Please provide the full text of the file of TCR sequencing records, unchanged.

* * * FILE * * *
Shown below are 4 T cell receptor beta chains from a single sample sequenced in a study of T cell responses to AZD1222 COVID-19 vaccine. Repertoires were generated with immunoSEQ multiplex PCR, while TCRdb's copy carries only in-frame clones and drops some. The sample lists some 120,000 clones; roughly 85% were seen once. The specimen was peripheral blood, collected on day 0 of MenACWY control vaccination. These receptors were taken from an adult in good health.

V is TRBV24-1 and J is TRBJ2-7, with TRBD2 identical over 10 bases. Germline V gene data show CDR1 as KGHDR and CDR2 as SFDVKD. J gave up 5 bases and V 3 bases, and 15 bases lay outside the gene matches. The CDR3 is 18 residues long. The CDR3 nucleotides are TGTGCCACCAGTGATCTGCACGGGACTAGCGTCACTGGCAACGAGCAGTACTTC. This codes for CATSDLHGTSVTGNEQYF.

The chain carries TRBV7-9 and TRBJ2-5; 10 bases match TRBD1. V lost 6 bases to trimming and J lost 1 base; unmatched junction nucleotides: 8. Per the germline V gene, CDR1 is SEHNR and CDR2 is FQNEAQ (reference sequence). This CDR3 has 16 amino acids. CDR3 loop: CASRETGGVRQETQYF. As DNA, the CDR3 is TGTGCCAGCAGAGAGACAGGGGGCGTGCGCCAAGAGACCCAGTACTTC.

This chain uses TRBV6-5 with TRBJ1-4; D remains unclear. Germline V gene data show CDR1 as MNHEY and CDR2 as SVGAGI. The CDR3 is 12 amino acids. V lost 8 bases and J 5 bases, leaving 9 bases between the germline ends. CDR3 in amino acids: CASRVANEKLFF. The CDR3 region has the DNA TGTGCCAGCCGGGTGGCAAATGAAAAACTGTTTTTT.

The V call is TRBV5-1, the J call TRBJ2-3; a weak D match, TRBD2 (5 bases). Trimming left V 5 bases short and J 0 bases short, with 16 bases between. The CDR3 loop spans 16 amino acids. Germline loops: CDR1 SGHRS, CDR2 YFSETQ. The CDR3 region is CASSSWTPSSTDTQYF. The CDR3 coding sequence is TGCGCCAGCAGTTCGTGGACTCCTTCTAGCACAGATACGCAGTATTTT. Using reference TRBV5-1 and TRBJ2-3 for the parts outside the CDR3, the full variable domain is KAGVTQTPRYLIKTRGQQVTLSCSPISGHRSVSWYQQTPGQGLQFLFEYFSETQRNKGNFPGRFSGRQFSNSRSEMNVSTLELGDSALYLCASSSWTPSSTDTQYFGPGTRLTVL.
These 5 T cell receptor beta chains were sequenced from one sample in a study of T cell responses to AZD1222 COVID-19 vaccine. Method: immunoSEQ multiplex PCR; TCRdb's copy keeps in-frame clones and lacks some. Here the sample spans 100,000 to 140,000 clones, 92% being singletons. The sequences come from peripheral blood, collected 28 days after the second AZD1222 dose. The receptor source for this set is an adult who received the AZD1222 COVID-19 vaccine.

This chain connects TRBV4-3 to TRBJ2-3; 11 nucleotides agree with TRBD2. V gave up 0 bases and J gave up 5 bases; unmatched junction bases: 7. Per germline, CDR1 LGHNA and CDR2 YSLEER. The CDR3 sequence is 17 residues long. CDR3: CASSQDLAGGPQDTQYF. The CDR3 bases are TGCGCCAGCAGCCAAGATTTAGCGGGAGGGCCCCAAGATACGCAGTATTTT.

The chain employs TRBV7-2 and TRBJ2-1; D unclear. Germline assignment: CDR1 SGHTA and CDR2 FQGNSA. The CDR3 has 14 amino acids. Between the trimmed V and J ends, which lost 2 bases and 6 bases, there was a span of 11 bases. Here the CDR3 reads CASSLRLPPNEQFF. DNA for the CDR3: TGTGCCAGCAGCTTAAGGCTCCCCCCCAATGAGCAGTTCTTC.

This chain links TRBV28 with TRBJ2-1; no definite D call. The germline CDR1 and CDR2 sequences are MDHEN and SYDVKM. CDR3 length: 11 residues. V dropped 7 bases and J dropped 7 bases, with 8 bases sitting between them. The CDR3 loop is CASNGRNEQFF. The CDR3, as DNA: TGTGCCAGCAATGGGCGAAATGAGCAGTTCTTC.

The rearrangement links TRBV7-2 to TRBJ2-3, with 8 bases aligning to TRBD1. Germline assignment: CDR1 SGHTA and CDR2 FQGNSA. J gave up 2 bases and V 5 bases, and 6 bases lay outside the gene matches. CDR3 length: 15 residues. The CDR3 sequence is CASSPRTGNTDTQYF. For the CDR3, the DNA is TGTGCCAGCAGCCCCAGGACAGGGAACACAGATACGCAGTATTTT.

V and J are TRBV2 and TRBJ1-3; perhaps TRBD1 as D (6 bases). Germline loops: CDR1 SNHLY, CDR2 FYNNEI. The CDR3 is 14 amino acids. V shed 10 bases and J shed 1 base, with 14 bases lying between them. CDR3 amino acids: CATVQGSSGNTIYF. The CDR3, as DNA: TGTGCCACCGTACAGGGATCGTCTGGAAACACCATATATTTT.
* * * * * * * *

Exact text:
Shown below are 4 T cell receptor beta chains from a single sample sequenced in a study of T cell responses to AZD1222 COVID-19 vaccine. Repertoires were generated with immunoSEQ multiplex PCR, while TCRdb's copy carries only in-frame clones and drops some. The sample lists some 120,000 clones; roughly 85% were seen once. The specimen was peripheral blood, collected on day 0 of MenACWY control vaccination. These receptors were taken from an adult in good health.

V is TRBV24-1 and J is TRBJ2-7, with TRBD2 identical over 10 bases. Germline V gene data show CDR1 as KGHDR and CDR2 as SFDVKD. J gave up 5 bases and V 3 bases, and 15 bases lay outside the gene matches. The CDR3 is 18 residues long. The CDR3 nucleotides are TGTGCCACCAGTGATCTGCACGGGACTAGCGTCACTGGCAACGAGCAGTACTTC. This codes for CATSDLHGTSVTGNEQYF.

The chain carries TRBV7-9 and TRBJ2-5; 10 bases match TRBD1. V lost 6 bases to trimming and J lost 1 base; unmatched junction nucleotides: 8. Per the germline V gene, CDR1 is SEHNR and CDR2 is FQNEAQ (reference sequence). This CDR3 has 16 amino acids. CDR3 loop: CASRETGGVRQETQYF. As DNA, the CDR3 is TGTGCCAGCAGAGAGACAGGGGGCGTGCGCCAAGAGACCCAGTACTTC.

This chain uses TRBV6-5 with TRBJ1-4; D remains unclear. Germline V gene data show CDR1 as MNHEY and CDR2 as SVGAGI. The CDR3 is 12 amino acids. V lost 8 bases and J 5 bases, leaving 9 bases between the germline ends. CDR3 in amino acids: CASRVANEKLFF. The CDR3 region has the DNA TGTGCCAGCCGGGTGGCAAATGAAAAACTGTTTTTT.

The V call is TRBV5-1, the J call TRBJ2-3; a weak D match, TRBD2 (5 bases). Trimming left V 5 bases short and J 0 bases short, with 16 bases between. The CDR3 loop spans 16 amino acids. Germline loops: CDR1 SGHRS, CDR2 YFSETQ. The CDR3 region is CASSSWTPSSTDTQYF. The CDR3 coding sequence is TGCGCCAGCAGTTCGTGGACTCCTTCTAGCACAGATACGCAGTATTTT. Using reference TRBV5-1 and TRBJ2-3 for the parts outside the CDR3, the full variable domain is KAGVTQTPRYLIKTRGQQVTLSCSPISGHRSVSWYQQTPGQGLQFLFEYFSETQRNKGNFPGRFSGRQFSNSRSEMNVSTLELGDSALYLCASSSWTPSSTDTQYFGPGTRLTVL.
These 5 T cell receptor beta chains were sequenced from one sample in a study of T cell responses to AZD1222 COVID-19 vaccine. Method: immunoSEQ multiplex PCR; TCRdb's copy keeps in-frame clones and lacks some. Here the sample spans 100,000 to 140,000 clones, 92% being singletons. The sequences come from peripheral blood, collected 28 days after the second AZD1222 dose. The receptor source for this set is an adult who received the AZD1222 COVID-19 vaccine.

This chain connects TRBV4-3 to TRBJ2-3; 11 nucleotides agree with TRBD2. V gave up 0 bases and J gave up 5 bases; unmatched junction bases: 7. Per germline, CDR1 LGHNA and CDR2 YSLEER. The CDR3 sequence is 17 residues long. CDR3: CASSQDLAGGPQDTQYF. The CDR3 bases are TGCGCCAGCAGCCAAGATTTAGCGGGAGGGCCCCAAGATACGCAGTATTTT.

The chain employs TRBV7-2 and TRBJ2-1; D unclear. Germline assignment: CDR1 SGHTA and CDR2 FQGNSA. The CDR3 has 14 amino acids. Between the trimmed V and J ends, which lost 2 bases and 6 bases, there was a span of 11 bases. Here the CDR3 reads CASSLRLPPNEQFF. DNA for the CDR3: TGTGCCAGCAGCTTAAGGCTCCCCCCCAATGAGCAGTTCTTC.

This chain links TRBV28 with TRBJ2-1; no definite D call. The germline CDR1 and CDR2 sequences are MDHEN and SYDVKM. CDR3 length: 11 residues. V dropped 7 bases and J dropped 7 bases, with 8 bases sitting between them. The CDR3 loop is CASNGRNEQFF. The CDR3, as DNA: TGTGCCAGCAATGGGCGAAATGAGCAGTTCTTC.

The rearrangement links TRBV7-2 to TRBJ2-3, with 8 bases aligning to TRBD1. Germline assignment: CDR1 SGHTA and CDR2 FQGNSA. J gave up 2 bases and V 5 bases, and 6 bases lay outside the gene matches. CDR3 length: 15 residues. The CDR3 sequence is CASSPRTGNTDTQYF. For the CDR3, the DNA is TGTGCCAGCAGCCCCAGGACAGGGAACACAGATACGCAGTATTTT.

V and J are TRBV2 and TRBJ1-3; perhaps TRBD1 as D (6 bases). Germline loops: CDR1 SNHLY, CDR2 FYNNEI. The CDR3 is 14 amino acids. V shed 10 bases and J shed 1 base, with 14 bases lying between them. CDR3 amino acids: CATVQGSSGNTIYF. The CDR3, as DNA: TGTGCCACCGTACAGGGATCGTCTGGAAACACCATATATTTT.